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Can a public school system exclude a child from field trips and class parties, b/c of issues related to a documented disability?

Boston, MA |

My son is 6 years old and in first grade in the Boston Public Schools. At the beginning of the school year, he was diagnosed with ADHD for which he takes medication (that has helped a lot. There is a 504 plan on file with the school. In addition, he was tested academically and found to be in line with his peers and remained in his classroom. We have had an IEP meeting. However, it has come to my attention that my son has been excluded from every class party, field trip, and social event that has occurred all year. The school has not informed me of these events (no permission slips were ever sent home) and I was never given any explanation as to why he could not attend. I called the school and was told that he is a "safety concern" and is excluded for his own well-being.

Attorney Answers 4


It certainly isn't unless there is something else going on behaviorally. I would speak with an attorney immediately.

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No. The behavior you describe is probably illegal. That said it would be difficult to guarantee the illegality without knowing more about what the IEP says.

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The short answer is that the school district has to make accommodations for his disability so that he can participate in daily life at school. The district would have to show that the accommodation is unduly burdensome and/or dangerous to your child or others. I suspect their actions are for their convenience and not due to a well thought out plan. You should consider contacting the Office of Civil Rights in the US Dep't. of Education. They have an office in Boston.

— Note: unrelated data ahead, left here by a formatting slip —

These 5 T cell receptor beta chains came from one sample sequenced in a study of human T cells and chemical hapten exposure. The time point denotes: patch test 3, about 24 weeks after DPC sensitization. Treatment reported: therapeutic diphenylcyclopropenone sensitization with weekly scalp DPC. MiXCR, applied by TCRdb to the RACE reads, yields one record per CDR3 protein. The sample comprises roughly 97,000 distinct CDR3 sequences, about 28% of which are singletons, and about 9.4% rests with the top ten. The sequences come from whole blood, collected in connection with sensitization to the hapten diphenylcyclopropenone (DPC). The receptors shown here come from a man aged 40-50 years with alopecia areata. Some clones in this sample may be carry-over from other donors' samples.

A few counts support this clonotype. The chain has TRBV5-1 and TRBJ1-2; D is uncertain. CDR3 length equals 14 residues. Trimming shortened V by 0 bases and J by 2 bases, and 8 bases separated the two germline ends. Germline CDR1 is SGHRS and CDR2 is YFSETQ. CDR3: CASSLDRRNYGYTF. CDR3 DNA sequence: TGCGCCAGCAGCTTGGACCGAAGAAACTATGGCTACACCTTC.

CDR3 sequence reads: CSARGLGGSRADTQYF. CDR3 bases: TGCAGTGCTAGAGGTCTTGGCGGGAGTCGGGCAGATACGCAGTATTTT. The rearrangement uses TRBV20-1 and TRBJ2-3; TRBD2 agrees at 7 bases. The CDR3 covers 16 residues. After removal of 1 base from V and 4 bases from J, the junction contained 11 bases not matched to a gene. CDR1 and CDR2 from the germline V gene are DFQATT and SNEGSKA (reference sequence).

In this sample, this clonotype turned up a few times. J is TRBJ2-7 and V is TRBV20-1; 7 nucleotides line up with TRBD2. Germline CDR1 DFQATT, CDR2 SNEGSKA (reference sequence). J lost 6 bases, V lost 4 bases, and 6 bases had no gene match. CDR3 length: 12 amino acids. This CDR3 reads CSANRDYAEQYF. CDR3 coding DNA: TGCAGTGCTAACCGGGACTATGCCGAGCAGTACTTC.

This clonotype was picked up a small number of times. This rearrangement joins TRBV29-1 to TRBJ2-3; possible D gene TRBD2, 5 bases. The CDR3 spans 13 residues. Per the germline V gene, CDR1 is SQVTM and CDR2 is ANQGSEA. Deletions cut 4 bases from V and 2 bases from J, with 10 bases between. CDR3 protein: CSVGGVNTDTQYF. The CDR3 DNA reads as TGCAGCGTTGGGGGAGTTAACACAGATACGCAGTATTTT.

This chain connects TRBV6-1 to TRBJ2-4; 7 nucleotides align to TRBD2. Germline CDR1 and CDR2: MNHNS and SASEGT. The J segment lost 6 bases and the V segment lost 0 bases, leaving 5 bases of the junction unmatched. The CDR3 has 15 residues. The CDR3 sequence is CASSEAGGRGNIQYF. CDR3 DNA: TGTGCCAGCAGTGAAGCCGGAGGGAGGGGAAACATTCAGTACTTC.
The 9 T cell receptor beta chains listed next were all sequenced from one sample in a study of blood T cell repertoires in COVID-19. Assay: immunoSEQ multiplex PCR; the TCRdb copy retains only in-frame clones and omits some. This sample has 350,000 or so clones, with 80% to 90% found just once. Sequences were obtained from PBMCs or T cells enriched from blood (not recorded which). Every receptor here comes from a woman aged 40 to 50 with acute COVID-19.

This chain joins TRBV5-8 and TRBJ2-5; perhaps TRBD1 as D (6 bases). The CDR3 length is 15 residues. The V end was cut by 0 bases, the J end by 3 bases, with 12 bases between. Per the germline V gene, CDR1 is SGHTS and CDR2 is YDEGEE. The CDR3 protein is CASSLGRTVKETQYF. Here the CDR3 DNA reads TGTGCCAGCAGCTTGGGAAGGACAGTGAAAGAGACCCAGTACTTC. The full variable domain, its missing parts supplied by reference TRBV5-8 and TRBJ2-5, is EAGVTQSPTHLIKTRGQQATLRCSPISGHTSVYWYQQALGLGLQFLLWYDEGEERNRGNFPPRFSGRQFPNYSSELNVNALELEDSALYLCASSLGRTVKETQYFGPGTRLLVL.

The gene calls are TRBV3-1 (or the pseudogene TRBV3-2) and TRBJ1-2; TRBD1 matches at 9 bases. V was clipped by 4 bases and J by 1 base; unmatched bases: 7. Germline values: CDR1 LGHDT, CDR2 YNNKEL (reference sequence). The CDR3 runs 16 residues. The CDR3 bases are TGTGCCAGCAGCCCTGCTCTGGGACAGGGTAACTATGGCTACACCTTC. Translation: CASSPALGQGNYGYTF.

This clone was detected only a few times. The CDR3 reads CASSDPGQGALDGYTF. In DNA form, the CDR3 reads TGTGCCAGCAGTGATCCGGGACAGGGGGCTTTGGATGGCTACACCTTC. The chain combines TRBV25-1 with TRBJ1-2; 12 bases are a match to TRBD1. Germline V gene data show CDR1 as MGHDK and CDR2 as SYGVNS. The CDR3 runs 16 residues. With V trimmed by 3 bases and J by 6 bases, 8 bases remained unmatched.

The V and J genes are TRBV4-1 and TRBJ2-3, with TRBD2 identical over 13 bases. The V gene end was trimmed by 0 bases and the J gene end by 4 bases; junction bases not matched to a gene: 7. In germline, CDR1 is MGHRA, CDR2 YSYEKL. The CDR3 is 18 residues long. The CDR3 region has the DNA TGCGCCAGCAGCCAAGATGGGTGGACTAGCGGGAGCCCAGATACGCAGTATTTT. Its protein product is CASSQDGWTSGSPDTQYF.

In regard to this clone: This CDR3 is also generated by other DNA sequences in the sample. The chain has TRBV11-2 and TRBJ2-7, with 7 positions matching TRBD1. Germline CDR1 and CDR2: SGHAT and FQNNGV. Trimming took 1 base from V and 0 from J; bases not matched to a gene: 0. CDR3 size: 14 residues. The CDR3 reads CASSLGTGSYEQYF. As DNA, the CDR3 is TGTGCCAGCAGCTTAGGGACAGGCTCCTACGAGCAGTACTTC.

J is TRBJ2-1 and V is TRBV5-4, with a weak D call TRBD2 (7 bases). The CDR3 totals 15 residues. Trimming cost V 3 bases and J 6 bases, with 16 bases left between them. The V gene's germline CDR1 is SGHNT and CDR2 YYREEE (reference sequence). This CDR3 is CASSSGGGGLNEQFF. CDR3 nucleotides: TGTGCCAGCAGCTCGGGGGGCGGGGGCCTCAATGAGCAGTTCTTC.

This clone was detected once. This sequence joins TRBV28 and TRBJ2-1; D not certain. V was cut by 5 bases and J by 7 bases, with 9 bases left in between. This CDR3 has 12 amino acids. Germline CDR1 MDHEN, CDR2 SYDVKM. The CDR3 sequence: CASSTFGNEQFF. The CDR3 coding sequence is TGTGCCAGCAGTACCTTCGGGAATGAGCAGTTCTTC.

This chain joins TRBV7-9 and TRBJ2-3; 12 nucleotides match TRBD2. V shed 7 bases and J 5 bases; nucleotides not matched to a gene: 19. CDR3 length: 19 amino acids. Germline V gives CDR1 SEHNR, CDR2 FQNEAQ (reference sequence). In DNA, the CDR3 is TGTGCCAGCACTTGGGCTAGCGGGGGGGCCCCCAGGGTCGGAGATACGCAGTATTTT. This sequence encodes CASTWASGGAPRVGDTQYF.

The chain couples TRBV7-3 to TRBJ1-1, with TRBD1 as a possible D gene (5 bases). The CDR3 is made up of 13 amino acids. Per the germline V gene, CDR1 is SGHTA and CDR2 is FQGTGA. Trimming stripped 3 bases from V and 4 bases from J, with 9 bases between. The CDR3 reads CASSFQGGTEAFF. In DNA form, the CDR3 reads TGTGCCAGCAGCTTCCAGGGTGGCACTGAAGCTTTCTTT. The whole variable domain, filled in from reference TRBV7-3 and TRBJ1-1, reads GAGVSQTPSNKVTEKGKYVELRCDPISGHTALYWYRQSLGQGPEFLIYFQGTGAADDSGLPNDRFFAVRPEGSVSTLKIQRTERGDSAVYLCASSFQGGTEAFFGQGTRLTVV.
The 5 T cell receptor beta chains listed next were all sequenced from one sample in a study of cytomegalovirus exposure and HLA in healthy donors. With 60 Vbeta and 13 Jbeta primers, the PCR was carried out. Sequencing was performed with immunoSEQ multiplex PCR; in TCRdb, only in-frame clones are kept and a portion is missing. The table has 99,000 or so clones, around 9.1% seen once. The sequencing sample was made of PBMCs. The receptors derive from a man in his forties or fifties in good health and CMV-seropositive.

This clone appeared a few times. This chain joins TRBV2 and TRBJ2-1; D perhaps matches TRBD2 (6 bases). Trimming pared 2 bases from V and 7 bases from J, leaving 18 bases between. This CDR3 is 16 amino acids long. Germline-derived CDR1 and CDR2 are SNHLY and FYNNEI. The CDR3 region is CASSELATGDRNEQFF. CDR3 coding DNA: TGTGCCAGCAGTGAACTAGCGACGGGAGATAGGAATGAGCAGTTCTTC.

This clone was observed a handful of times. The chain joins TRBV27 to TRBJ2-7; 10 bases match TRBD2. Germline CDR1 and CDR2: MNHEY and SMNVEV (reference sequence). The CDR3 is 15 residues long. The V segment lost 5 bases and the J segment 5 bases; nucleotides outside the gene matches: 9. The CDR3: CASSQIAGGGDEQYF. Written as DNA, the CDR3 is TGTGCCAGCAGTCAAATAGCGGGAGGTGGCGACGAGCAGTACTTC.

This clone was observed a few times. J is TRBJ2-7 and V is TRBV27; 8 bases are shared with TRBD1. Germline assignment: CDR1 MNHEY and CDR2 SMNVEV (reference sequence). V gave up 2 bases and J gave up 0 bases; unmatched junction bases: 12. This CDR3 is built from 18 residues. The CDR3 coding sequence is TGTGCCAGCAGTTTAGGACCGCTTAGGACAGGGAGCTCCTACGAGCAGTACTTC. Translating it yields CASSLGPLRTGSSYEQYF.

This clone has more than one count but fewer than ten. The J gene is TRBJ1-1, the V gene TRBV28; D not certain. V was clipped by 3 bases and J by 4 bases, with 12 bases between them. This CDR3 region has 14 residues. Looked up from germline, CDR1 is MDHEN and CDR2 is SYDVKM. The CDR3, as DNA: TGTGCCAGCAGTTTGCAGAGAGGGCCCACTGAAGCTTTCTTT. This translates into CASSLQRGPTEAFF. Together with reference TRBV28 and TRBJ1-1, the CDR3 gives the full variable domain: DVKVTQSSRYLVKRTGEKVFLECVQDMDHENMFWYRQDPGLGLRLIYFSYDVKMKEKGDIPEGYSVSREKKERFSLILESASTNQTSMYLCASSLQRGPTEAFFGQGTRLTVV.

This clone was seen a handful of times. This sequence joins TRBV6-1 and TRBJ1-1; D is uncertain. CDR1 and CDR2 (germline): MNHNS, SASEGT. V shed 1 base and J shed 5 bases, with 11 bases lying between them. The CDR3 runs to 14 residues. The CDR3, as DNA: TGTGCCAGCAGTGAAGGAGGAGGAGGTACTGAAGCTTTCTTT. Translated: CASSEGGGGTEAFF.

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The actions the school are taken seem highly questionable. You should contact a special education attorney. Often, schools take short cuts when dealing with kids with special needs, ones made for their own convenience and not in the best interest of the child or in line with the law. Find someone with experience who will be in your son's corner. Having an advocate can make an extreme difference in how well schools comply with their responsibilities under the law.

You can search for an education attorney on Avvo.

Good luck.

This answer is provided for guidance only. DO NOT rely on it as legal advice. We DO NOT have an attorney-client relationship. You should contact an attorney in your area for a one-on-one consultation before pursuing any action or making any decisions.

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